The dark origins of a disturbing methane surge

That is, as we’ve polluted less – heavy industry has stopped, flights have been cancelled, people have stopped commuting – we’ve also produced less of the pollutant that normally breaks down methane . This is a second unfortunate and surprising consequence of the reduction in pollution: the combustion of fossil fuels also produces aerosols which send some of the solar energy back into space, a little cool the climate. If it is imperative to decarbonize as quickly as possible, removing the beneficial effects of NOX and aerosols have unintended, twisted side effects.

“Burning fewer fossil fuels will lead to fewer OH radicals in the atmosphere, which will lead to increased methane concentrations,” says Earth scientist George Allen of the Polytechnic Institute of Virginia and the University of State, who wrote an accompanying commentary on the article but was not involved in the research. “This will therefore reduce the effectiveness of measures to combat global warming.”

This makes it all the more urgent for humanity to take drastic action to reduce both methane and CO2 emissions, especially given the alarming degradation of northern lands as the planet warms. The growth of emissions from nature also makes the fight against preserve these lands. People are, for example, drain soggy bogs and set them on fire to convert them into agricultural land, which turns them from carbon sinks to carbon sources. And because the Arctic is warming more than four times faster than the rest of the planet, human development can encroach farther north, accumulating carbon sequestered in the ground as people build roads and homes. All of this only makes the problem worse.

This type of degradation blurs the line between human sources of methane and natural sources. “While some sectors are clearly anthropogenic – industry, transport, landfills and waste – other ‘natural’ sectors such as waterways and polluted wetlands may be weakly, moderately or heavily impacted by humans. , which in turn can increase ‘natural’ methane emissions,” says Judith Rosentreter, a principal investigator at Southern Cross University who studies methane emissions but was not involved in the new research.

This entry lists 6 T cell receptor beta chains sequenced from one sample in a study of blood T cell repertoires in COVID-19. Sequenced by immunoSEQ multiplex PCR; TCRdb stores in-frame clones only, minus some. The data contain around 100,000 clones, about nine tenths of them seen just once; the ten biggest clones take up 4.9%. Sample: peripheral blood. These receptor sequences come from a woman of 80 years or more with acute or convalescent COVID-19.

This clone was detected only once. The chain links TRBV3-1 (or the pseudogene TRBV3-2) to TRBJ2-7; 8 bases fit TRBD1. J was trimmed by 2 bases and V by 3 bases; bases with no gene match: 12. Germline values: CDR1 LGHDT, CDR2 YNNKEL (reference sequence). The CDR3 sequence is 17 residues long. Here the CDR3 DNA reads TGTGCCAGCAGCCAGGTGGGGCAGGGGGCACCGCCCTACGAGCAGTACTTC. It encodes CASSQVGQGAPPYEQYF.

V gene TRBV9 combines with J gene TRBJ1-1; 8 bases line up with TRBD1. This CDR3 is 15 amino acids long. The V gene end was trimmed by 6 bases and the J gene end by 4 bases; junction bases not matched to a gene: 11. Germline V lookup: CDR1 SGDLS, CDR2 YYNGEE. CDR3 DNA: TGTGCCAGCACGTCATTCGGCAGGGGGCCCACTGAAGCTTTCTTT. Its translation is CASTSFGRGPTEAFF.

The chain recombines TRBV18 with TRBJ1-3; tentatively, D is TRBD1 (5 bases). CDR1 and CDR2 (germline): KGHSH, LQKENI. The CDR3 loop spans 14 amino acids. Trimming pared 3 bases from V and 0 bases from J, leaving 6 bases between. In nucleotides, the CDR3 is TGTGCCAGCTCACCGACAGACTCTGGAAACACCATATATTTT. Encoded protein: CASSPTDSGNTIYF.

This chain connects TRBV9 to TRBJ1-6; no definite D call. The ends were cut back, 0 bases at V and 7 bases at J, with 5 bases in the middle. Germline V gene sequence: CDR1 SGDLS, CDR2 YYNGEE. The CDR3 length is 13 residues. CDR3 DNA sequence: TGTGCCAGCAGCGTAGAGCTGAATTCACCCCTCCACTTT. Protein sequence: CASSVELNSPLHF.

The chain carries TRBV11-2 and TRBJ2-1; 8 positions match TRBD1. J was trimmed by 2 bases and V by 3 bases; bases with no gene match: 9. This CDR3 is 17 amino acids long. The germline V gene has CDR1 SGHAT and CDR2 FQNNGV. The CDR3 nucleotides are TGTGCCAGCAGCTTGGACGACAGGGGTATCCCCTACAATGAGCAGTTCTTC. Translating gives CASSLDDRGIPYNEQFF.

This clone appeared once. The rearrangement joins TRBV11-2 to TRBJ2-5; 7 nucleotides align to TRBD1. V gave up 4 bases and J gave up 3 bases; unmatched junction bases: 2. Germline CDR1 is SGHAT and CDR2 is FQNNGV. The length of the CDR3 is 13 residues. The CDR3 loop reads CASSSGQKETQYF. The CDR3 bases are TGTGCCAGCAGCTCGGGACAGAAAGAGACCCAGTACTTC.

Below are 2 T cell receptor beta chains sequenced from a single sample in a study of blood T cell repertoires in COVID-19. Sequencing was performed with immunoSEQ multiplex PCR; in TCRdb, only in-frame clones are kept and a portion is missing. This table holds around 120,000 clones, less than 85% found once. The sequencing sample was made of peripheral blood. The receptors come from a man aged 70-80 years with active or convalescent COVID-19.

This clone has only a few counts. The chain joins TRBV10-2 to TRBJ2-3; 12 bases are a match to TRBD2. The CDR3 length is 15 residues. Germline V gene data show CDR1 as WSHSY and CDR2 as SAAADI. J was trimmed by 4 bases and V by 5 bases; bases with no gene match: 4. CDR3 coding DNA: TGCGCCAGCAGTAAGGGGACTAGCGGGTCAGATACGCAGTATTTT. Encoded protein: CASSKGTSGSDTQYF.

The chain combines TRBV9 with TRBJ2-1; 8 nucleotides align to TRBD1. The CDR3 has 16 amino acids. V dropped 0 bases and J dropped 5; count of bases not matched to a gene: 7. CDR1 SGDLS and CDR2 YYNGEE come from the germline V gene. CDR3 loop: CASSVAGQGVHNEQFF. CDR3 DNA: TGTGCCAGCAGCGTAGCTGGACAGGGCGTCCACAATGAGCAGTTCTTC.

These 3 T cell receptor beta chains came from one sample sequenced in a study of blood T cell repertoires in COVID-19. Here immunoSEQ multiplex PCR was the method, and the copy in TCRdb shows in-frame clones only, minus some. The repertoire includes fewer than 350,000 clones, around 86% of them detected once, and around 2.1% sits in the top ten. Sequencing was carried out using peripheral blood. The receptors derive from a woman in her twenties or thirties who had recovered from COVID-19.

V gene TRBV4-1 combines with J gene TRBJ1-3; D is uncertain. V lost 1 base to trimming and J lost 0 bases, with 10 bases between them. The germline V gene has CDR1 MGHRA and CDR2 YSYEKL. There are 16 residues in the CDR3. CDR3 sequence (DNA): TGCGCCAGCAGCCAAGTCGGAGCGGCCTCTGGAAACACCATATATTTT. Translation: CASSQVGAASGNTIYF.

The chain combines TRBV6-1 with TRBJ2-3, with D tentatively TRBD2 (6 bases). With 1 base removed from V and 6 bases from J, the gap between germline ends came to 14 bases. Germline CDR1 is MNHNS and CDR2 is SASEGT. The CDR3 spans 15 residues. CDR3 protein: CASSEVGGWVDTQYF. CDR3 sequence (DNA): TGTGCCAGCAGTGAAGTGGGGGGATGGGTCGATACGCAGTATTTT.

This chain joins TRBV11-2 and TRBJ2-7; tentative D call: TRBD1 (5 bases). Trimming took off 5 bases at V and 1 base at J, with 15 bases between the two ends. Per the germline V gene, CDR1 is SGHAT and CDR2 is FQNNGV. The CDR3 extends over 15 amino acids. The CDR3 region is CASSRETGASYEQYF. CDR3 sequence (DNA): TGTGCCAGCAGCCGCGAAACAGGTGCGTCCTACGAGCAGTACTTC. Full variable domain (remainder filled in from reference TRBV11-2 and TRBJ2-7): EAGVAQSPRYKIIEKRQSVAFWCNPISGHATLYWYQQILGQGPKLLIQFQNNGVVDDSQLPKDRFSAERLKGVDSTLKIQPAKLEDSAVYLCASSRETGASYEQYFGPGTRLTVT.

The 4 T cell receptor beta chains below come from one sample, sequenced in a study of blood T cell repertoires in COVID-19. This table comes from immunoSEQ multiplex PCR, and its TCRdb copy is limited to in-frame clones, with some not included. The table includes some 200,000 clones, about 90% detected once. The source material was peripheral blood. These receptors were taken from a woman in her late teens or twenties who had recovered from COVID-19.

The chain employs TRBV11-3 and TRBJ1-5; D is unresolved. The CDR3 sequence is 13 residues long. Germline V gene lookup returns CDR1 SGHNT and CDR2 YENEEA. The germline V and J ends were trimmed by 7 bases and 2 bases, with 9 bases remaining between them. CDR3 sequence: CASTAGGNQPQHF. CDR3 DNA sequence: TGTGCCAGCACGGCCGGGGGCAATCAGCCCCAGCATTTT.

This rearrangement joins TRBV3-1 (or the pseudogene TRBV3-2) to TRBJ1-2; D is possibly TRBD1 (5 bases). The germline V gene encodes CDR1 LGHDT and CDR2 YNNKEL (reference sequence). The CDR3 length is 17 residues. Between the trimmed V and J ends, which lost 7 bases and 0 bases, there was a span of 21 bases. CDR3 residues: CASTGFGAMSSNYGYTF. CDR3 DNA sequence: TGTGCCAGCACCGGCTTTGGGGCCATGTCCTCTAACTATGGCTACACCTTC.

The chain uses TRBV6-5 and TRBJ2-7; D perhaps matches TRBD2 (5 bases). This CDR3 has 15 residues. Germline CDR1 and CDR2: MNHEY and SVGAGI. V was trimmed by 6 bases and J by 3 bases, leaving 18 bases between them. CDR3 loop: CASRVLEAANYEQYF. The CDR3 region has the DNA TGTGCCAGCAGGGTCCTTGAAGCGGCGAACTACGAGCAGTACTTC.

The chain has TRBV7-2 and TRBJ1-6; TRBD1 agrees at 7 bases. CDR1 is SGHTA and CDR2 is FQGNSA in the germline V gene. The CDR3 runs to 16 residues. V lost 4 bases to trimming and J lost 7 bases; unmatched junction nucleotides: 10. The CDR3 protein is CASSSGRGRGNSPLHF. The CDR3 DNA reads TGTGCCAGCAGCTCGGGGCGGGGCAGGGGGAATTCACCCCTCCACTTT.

Meanwhile, the Arctic region is greening, thanks to new vegetation, which darkens the landscape and further warms the ground. Permafrost — which covers 25 percent of the earth’s surface in the northern hemisphere – thaws so quickly that it is dig holes in the groundknown as thermokarst, which fill with water and provide the perfect conditions for methane belching microbes.

“There’s a lot of organic carbon locked in there, it’s like a frozen compost heap in your own garden,” says Torsten Sachs of the German GFZ Research Center for Geosciences, who was not involved in the news. research. “There is a lot of discussion, speculation and modeling about how much greenhouse gas will come out of these thawing and warming permafrost zones. But until you have real data in the field, you can’t really prove it.

Sachs did just that, venturing into the Siberian tundra for months to collect data. In a paper he recently published in Natural climate change, he found that methane production in June and July increased by 2% per year since 2004. Interestingly, although this corresponds to significantly higher atmospheric temperatures in the region, it does not appear to correspond to permafrost thaw. Instead, the additional methane may come from wetlands above the permafrost.

It is the extreme complexity that scientists are struggling to better understand. While the new paper’s modeling can disentangle the methane emitted by humans and nature, field data is also needed to fully understand the dynamics. The ultimate concern is that runaway carbon emissions could trigger climate feedback loops: we burn fossil fuels, which warms the planet, thaws permafrost, and forms larger methane-emitting wetlands. This will have serious consequences for the rest of the planet.

However, scientists cannot yet say if we are already seeing a feedback loop. This new study focused on 2020, so researchers will need to continue collecting methane data for consecutive years and identify the source of these emissions. But methane emissions were even higher in 2021. “The idea that warming is fueling warming is definitely something to be concerned about,” says James France, senior international methane scientist at the Defense Fund. ‘environment. “It’s very difficult to mitigate. So it really reinforces the idea that we need to redouble our efforts and really focus on mitigation in the areas that we box control.”

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